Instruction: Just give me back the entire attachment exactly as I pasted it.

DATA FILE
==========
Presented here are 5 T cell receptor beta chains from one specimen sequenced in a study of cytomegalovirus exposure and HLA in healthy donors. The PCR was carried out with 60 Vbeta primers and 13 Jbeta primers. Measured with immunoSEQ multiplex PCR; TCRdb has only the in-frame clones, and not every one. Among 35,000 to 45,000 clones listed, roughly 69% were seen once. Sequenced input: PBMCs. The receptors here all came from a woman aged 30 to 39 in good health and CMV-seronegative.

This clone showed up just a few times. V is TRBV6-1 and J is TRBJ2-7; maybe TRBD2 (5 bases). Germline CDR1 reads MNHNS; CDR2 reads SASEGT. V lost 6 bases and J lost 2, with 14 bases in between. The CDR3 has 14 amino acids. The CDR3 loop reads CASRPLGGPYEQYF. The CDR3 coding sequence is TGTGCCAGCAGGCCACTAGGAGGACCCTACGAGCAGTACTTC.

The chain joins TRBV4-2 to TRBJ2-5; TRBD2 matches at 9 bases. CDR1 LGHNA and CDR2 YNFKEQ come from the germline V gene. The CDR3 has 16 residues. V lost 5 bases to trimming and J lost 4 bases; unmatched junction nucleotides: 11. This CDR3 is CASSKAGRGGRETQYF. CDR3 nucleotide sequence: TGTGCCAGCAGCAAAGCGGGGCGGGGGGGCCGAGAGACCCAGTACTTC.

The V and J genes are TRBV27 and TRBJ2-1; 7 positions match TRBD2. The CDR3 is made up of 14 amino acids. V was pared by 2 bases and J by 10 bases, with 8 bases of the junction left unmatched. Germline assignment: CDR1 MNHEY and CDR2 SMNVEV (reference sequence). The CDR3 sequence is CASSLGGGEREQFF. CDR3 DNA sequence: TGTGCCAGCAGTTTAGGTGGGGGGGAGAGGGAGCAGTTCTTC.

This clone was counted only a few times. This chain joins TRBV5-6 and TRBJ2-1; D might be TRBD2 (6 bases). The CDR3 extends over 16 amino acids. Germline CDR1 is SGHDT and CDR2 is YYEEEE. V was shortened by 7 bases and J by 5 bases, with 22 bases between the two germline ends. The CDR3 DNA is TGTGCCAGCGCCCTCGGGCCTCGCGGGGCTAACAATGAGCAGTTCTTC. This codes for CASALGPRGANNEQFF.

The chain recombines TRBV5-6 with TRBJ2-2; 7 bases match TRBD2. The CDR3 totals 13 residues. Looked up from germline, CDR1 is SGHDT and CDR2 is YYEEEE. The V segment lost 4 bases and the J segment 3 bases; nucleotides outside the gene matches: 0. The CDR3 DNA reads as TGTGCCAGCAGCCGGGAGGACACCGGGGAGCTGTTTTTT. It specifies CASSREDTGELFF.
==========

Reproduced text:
Presented here are 5 T cell receptor beta chains from one specimen sequenced in a study of cytomegalovirus exposure and HLA in healthy donors. The PCR was carried out with 60 Vbeta primers and 13 Jbeta primers. Measured with immunoSEQ multiplex PCR; TCRdb has only the in-frame clones, and not every one. Among 35,000 to 45,000 clones listed, roughly 69% were seen once. Sequenced input: PBMCs. The receptors here all came from a woman aged 30 to 39 in good health and CMV-seronegative.

This clone showed up just a few times. V is TRBV6-1 and J is TRBJ2-7; maybe TRBD2 (5 bases). Germline CDR1 reads MNHNS; CDR2 reads SASEGT. V lost 6 bases and J lost 2, with 14 bases in between. The CDR3 has 14 amino acids. The CDR3 loop reads CASRPLGGPYEQYF. The CDR3 coding sequence is TGTGCCAGCAGGCCACTAGGAGGACCCTACGAGCAGTACTTC.

The chain joins TRBV4-2 to TRBJ2-5; TRBD2 matches at 9 bases. CDR1 LGHNA and CDR2 YNFKEQ come from the germline V gene. The CDR3 has 16 residues. V lost 5 bases to trimming and J lost 4 bases; unmatched junction nucleotides: 11. This CDR3 is CASSKAGRGGRETQYF. CDR3 nucleotide sequence: TGTGCCAGCAGCAAAGCGGGGCGGGGGGGCCGAGAGACCCAGTACTTC.

The V and J genes are TRBV27 and TRBJ2-1; 7 positions match TRBD2. The CDR3 is made up of 14 amino acids. V was pared by 2 bases and J by 10 bases, with 8 bases of the junction left unmatched. Germline assignment: CDR1 MNHEY and CDR2 SMNVEV (reference sequence). The CDR3 sequence is CASSLGGGEREQFF. CDR3 DNA sequence: TGTGCCAGCAGTTTAGGTGGGGGGGAGAGGGAGCAGTTCTTC.

This clone was counted only a few times. This chain joins TRBV5-6 and TRBJ2-1; D might be TRBD2 (6 bases). The CDR3 extends over 16 amino acids. Germline CDR1 is SGHDT and CDR2 is YYEEEE. V was shortened by 7 bases and J by 5 bases, with 22 bases between the two germline ends. The CDR3 DNA is TGTGCCAGCGCCCTCGGGCCTCGCGGGGCTAACAATGAGCAGTTCTTC. This codes for CASALGPRGANNEQFF.

The chain recombines TRBV5-6 with TRBJ2-2; 7 bases match TRBD2. The CDR3 totals 13 residues. Looked up from germline, CDR1 is SGHDT and CDR2 is YYEEEE. The V segment lost 4 bases and the J segment 3 bases; nucleotides outside the gene matches: 0. The CDR3 DNA reads as TGTGCCAGCAGCCGGGAGGACACCGGGGAGCTGTTTTTT. It specifies CASSREDTGELFF.